Published: September 23, 2014 | Germany
Daimler AG has unveiled the concept of its self-driving truck ‘Mercedes-Benz Future Truck 2025’ at the 2014 International Commercial Vehicle Show(IAA) that is capable operating without assistance from drivers on highways. This truck is equipped with radar sensors and camera technology is built on Highway Pilot system that resembles the autopilot system on an aircraft.
“The challenge now is to leverage this momentum and to continue our open dialogue with all parties involved, so that in ten year’s time the autonomously driving truck will indeed have become an accepted feature on our roads” – Wolfgang Bernhard, Head of Daimler Truck Division
Following is a demo video showing all the relevent features of the truck:-
A radar sensor in the lower area of the front end scans the road ahead at long and short range. The front radar sensor has a range of 250 m and scans an 18-degree segment. The short-range sensor has a range of 70 m and scans a 130-degree segment. The radar sensor is the basis for the proximity control and emergency braking safety systems already available today.
A stereo camera installed above the instrument support behind the windscreen keeps the area ahead of the vehicle in view. This is currently the location of a mono-camera if optional Lane Keeping Assist is ordered. The range of the stereo camera is 100 m, and it scans an area of 45 degrees horizontally and 27 degrees vertically. The stereo camera of the Mercedes-Benz Future Truck 2025 identifies single- or two-lane roads, pedestrians, moving and stationary objects, all objects within the monitored area and also the road surface. The camera recognises everything that contrasts with the background, and is therefore also able to measure clearances precisely. The front stereo camera also registers the information on traffic signs. In addition to object and distance recognition, the stereo camera recognises lane markings as a major function for autonomous lane guidance.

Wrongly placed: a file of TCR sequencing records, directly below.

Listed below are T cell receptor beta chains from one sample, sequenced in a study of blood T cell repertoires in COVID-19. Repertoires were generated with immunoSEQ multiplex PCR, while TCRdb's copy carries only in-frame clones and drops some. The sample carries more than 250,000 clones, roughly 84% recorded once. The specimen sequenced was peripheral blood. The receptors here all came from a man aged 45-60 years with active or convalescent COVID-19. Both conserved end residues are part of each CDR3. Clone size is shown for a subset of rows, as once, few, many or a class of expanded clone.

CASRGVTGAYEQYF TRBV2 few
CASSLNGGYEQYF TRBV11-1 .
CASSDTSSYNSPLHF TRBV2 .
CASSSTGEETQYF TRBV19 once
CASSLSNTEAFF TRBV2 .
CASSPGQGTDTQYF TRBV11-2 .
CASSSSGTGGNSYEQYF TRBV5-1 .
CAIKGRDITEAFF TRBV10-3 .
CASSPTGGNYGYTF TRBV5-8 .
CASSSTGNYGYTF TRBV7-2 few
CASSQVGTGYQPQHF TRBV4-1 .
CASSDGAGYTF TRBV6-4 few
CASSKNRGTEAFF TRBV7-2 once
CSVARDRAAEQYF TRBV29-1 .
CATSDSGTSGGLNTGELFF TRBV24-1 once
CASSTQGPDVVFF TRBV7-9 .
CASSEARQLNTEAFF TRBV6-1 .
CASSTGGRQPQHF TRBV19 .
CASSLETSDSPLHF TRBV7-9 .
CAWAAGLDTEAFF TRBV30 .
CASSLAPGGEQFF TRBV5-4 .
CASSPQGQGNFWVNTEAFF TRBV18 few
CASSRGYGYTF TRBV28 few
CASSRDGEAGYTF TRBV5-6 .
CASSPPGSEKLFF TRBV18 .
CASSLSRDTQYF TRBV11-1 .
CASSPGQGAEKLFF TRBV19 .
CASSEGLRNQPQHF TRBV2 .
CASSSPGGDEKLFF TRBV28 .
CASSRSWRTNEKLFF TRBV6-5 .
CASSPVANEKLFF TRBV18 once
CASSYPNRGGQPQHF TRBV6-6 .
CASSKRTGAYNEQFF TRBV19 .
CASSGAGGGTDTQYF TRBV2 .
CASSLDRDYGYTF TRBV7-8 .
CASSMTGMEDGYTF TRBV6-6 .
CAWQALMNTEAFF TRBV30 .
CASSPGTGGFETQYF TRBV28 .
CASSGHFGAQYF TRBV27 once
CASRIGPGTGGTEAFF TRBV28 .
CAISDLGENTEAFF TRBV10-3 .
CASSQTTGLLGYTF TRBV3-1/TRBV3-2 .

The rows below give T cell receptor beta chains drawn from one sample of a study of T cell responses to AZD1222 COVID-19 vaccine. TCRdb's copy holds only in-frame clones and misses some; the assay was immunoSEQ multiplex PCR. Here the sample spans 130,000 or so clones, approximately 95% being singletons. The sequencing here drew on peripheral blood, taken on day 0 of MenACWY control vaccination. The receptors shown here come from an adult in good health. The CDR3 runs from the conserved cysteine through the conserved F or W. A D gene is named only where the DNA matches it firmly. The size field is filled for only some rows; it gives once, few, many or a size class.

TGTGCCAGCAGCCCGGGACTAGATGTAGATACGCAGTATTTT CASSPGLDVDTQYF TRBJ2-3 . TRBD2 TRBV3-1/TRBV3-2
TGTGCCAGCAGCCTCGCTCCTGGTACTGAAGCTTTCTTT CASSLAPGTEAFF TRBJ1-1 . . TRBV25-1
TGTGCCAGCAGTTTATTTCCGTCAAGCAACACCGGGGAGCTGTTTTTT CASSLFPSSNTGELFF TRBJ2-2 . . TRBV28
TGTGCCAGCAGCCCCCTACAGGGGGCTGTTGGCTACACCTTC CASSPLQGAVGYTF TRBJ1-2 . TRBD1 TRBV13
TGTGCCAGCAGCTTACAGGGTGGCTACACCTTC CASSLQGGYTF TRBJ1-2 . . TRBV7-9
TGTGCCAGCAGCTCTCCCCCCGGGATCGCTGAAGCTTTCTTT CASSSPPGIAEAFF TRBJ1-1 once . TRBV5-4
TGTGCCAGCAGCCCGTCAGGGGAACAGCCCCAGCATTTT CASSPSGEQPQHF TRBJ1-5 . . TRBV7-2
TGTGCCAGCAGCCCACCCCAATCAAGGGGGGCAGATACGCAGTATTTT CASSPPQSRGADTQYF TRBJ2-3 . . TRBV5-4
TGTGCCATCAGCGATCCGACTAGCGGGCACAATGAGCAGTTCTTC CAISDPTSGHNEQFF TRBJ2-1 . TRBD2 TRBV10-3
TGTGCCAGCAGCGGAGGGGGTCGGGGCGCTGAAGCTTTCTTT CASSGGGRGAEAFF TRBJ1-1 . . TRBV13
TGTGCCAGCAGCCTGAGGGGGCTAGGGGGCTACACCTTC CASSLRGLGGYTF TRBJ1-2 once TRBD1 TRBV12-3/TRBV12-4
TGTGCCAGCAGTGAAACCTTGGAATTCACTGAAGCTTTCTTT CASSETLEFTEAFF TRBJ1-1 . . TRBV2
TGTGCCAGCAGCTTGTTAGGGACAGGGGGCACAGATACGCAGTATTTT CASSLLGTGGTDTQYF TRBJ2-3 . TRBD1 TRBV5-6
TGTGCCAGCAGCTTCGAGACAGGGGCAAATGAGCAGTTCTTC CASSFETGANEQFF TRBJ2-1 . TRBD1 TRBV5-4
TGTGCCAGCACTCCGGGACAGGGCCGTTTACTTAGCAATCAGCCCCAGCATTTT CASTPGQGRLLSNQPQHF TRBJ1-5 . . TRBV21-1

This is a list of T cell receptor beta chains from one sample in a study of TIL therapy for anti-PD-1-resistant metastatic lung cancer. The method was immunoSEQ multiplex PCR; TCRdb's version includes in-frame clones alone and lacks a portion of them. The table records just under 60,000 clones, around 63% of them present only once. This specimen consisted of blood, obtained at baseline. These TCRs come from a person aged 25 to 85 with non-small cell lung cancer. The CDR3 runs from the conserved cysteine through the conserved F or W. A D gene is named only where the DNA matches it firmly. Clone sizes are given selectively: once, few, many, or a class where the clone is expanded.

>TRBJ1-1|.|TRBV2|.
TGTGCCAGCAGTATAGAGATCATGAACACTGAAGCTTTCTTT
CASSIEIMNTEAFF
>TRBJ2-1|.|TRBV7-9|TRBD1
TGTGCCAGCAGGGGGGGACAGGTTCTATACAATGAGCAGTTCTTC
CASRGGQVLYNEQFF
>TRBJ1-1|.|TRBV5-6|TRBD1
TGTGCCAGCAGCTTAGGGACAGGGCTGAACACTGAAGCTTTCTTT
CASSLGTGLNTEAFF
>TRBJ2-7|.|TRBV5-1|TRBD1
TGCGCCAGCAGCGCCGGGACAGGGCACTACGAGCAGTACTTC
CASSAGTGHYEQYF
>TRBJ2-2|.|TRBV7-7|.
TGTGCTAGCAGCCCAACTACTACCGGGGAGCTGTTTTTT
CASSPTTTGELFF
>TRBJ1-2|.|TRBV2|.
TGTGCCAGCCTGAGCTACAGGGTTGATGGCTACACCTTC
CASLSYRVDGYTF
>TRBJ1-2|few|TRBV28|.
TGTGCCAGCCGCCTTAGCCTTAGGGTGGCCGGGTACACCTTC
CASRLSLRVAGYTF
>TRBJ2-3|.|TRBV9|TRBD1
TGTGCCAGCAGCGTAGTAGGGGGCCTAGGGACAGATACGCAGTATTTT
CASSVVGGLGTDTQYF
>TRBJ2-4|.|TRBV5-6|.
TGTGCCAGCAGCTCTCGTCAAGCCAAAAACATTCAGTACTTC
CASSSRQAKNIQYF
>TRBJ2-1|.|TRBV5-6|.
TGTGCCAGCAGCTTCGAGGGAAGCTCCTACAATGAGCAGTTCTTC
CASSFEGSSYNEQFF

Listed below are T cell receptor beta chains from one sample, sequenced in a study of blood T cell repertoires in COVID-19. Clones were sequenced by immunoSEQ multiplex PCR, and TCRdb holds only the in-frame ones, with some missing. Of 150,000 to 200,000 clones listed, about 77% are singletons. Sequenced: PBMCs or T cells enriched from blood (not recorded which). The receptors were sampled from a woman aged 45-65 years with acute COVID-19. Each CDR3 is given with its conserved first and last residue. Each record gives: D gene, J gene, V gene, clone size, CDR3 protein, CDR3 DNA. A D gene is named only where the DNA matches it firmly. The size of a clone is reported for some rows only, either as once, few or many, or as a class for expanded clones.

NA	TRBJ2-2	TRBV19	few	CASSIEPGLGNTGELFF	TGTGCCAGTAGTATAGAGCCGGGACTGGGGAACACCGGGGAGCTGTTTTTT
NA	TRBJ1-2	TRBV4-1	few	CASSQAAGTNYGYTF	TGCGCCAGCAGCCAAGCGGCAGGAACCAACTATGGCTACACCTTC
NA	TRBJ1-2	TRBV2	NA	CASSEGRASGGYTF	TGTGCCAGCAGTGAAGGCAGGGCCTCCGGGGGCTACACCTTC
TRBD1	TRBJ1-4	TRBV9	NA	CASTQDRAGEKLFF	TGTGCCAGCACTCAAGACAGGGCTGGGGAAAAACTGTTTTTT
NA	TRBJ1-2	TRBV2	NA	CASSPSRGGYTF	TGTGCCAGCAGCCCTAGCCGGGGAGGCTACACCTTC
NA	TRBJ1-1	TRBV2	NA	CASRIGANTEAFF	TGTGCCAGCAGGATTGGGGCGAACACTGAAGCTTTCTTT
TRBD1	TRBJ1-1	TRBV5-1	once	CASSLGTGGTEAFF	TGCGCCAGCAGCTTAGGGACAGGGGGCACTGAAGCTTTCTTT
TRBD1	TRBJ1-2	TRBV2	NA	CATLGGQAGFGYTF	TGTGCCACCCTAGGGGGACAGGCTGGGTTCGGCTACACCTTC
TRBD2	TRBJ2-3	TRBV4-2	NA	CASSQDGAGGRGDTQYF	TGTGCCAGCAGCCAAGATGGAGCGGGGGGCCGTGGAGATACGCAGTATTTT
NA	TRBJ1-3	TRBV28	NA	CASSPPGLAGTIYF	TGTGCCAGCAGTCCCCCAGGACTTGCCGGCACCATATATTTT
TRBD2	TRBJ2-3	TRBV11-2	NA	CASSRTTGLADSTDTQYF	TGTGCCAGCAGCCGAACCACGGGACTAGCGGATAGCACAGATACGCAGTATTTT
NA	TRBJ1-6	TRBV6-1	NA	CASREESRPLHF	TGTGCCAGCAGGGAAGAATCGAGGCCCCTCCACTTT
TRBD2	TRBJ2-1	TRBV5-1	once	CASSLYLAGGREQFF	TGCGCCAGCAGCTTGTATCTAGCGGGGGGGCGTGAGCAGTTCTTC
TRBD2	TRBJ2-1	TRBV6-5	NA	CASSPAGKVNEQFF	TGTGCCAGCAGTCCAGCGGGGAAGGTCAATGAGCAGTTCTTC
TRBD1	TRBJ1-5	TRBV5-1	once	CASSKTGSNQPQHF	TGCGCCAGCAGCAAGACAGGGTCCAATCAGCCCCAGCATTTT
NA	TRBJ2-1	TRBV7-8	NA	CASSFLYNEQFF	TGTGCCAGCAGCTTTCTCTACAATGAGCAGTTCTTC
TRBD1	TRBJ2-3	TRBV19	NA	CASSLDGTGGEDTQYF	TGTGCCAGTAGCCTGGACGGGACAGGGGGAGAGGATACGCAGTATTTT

Blind Spot Assist warns the truck driver about other road users not only when turning; it also warns about imminent collisions withstationary obstacles – for example signs or lamps – and serves as an assistance system when changing lane.
The frequency of information transfer depends on the vehicle speed and the intensity of any changes in its movement. It varies between one message per second when cruising to ten times this interval when changes are significant. Transmission is via WLAN technology, using the standard Europe-wide G5 frequency of 5.9 gigahertz. The basis is the ITS Vehicle Station (Intelligent Transport Systems and Services) on board the vehicle.
Daimler said the Future Truck 2025 should be on roads in 10 years time.